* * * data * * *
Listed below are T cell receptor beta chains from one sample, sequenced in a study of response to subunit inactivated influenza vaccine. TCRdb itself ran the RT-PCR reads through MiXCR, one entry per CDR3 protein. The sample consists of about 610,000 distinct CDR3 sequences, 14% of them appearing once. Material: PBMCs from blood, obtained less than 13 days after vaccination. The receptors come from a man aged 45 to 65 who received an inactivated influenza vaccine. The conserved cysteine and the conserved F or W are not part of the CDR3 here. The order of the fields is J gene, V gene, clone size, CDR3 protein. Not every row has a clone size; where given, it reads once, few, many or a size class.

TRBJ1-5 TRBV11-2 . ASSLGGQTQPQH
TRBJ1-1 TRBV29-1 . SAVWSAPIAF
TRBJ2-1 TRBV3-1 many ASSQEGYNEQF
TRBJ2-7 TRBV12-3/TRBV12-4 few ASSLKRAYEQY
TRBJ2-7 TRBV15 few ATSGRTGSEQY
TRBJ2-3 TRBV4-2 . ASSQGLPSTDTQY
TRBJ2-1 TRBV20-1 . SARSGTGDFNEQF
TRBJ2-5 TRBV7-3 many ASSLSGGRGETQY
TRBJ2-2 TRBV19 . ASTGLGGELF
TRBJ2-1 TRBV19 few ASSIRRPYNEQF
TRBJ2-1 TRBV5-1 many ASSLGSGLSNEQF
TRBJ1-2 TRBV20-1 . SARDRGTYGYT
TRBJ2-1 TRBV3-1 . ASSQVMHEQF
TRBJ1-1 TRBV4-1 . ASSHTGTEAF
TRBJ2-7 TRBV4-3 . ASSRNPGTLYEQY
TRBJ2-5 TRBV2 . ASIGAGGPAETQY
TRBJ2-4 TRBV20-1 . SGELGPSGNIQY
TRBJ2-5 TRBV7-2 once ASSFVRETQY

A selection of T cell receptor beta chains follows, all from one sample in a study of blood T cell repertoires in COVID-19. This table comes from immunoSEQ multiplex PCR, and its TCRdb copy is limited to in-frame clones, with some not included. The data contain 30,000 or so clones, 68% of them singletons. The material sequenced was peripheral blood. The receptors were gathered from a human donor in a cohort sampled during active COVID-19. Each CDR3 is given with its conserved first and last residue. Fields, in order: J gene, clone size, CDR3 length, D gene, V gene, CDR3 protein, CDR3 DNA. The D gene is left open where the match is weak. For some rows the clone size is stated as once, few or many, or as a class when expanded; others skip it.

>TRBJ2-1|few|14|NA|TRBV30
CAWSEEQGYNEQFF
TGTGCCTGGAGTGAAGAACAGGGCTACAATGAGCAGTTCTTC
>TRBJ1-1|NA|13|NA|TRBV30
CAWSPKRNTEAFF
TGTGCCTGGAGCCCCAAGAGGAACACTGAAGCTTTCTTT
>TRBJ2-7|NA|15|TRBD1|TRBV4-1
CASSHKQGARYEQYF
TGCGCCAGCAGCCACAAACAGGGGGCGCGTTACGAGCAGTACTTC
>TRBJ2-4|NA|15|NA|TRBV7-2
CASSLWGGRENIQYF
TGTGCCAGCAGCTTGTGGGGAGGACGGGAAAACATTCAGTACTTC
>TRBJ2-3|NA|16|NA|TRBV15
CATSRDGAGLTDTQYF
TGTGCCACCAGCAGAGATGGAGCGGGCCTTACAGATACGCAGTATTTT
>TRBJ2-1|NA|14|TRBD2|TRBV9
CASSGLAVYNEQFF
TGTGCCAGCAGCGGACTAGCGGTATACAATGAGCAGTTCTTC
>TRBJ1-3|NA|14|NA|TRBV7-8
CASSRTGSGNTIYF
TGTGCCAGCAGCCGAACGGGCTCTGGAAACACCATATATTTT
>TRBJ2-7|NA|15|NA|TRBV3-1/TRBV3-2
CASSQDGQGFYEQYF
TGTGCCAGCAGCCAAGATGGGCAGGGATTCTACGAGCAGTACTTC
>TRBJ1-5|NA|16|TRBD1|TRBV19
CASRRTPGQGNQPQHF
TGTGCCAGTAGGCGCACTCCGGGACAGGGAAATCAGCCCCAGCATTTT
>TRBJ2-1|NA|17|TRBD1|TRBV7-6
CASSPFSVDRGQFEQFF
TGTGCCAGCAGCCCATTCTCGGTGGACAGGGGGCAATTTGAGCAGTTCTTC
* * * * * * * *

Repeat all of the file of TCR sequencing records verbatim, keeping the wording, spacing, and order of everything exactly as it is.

Listed below are T cell receptor beta chains from one sample, sequenced in a study of response to subunit inactivated influenza vaccine. TCRdb itself ran the RT-PCR reads through MiXCR, one entry per CDR3 protein. The sample consists of about 610,000 distinct CDR3 sequences, 14% of them appearing once. Material: PBMCs from blood, obtained less than 13 days after vaccination. The receptors come from a man aged 45 to 65 who received an inactivated influenza vaccine. The conserved cysteine and the conserved F or W are not part of the CDR3 here. The order of the fields is J gene, V gene, clone size, CDR3 protein. Not every row has a clone size; where given, it reads once, few, many or a size class.

TRBJ1-5 TRBV11-2 . ASSLGGQTQPQH
TRBJ1-1 TRBV29-1 . SAVWSAPIAF
TRBJ2-1 TRBV3-1 many ASSQEGYNEQF
TRBJ2-7 TRBV12-3/TRBV12-4 few ASSLKRAYEQY
TRBJ2-7 TRBV15 few ATSGRTGSEQY
TRBJ2-3 TRBV4-2 . ASSQGLPSTDTQY
TRBJ2-1 TRBV20-1 . SARSGTGDFNEQF
TRBJ2-5 TRBV7-3 many ASSLSGGRGETQY
TRBJ2-2 TRBV19 . ASTGLGGELF
TRBJ2-1 TRBV19 few ASSIRRPYNEQF
TRBJ2-1 TRBV5-1 many ASSLGSGLSNEQF
TRBJ1-2 TRBV20-1 . SARDRGTYGYT
TRBJ2-1 TRBV3-1 . ASSQVMHEQF
TRBJ1-1 TRBV4-1 . ASSHTGTEAF
TRBJ2-7 TRBV4-3 . ASSRNPGTLYEQY
TRBJ2-5 TRBV2 . ASIGAGGPAETQY
TRBJ2-4 TRBV20-1 . SGELGPSGNIQY
TRBJ2-5 TRBV7-2 once ASSFVRETQY

A selection of T cell receptor beta chains follows, all from one sample in a study of blood T cell repertoires in COVID-19. This table comes from immunoSEQ multiplex PCR, and its TCRdb copy is limited to in-frame clones, with some not included. The data contain 30,000 or so clones, 68% of them singletons. The material sequenced was peripheral blood. The receptors were gathered from a human donor in a cohort sampled during active COVID-19. Each CDR3 is given with its conserved first and last residue. Fields, in order: J gene, clone size, CDR3 length, D gene, V gene, CDR3 protein, CDR3 DNA. The D gene is left open where the match is weak. For some rows the clone size is stated as once, few or many, or as a class when expanded; others skip it.

>TRBJ2-1|few|14|NA|TRBV30
CAWSEEQGYNEQFF
TGTGCCTGGAGTGAAGAACAGGGCTACAATGAGCAGTTCTTC
>TRBJ1-1|NA|13|NA|TRBV30
CAWSPKRNTEAFF
TGTGCCTGGAGCCCCAAGAGGAACACTGAAGCTTTCTTT
>TRBJ2-7|NA|15|TRBD1|TRBV4-1
CASSHKQGARYEQYF
TGCGCCAGCAGCCACAAACAGGGGGCGCGTTACGAGCAGTACTTC
>TRBJ2-4|NA|15|NA|TRBV7-2
CASSLWGGRENIQYF
TGTGCCAGCAGCTTGTGGGGAGGACGGGAAAACATTCAGTACTTC
>TRBJ2-3|NA|16|NA|TRBV15
CATSRDGAGLTDTQYF
TGTGCCACCAGCAGAGATGGAGCGGGCCTTACAGATACGCAGTATTTT
>TRBJ2-1|NA|14|TRBD2|TRBV9
CASSGLAVYNEQFF
TGTGCCAGCAGCGGACTAGCGGTATACAATGAGCAGTTCTTC
>TRBJ1-3|NA|14|NA|TRBV7-8
CASSRTGSGNTIYF
TGTGCCAGCAGCCGAACGGGCTCTGGAAACACCATATATTTT
>TRBJ2-7|NA|15|NA|TRBV3-1/TRBV3-2
CASSQDGQGFYEQYF
TGTGCCAGCAGCCAAGATGGGCAGGGATTCTACGAGCAGTACTTC
>TRBJ1-5|NA|16|TRBD1|TRBV19
CASRRTPGQGNQPQHF
TGTGCCAGTAGGCGCACTCCGGGACAGGGAAATCAGCCCCAGCATTTT
>TRBJ2-1|NA|17|TRBD1|TRBV7-6
CASSPFSVDRGQFEQFF
TGTGCCAGCAGCCCATTCTCGGTGGACAGGGGGCAATTTGAGCAGTTCTTC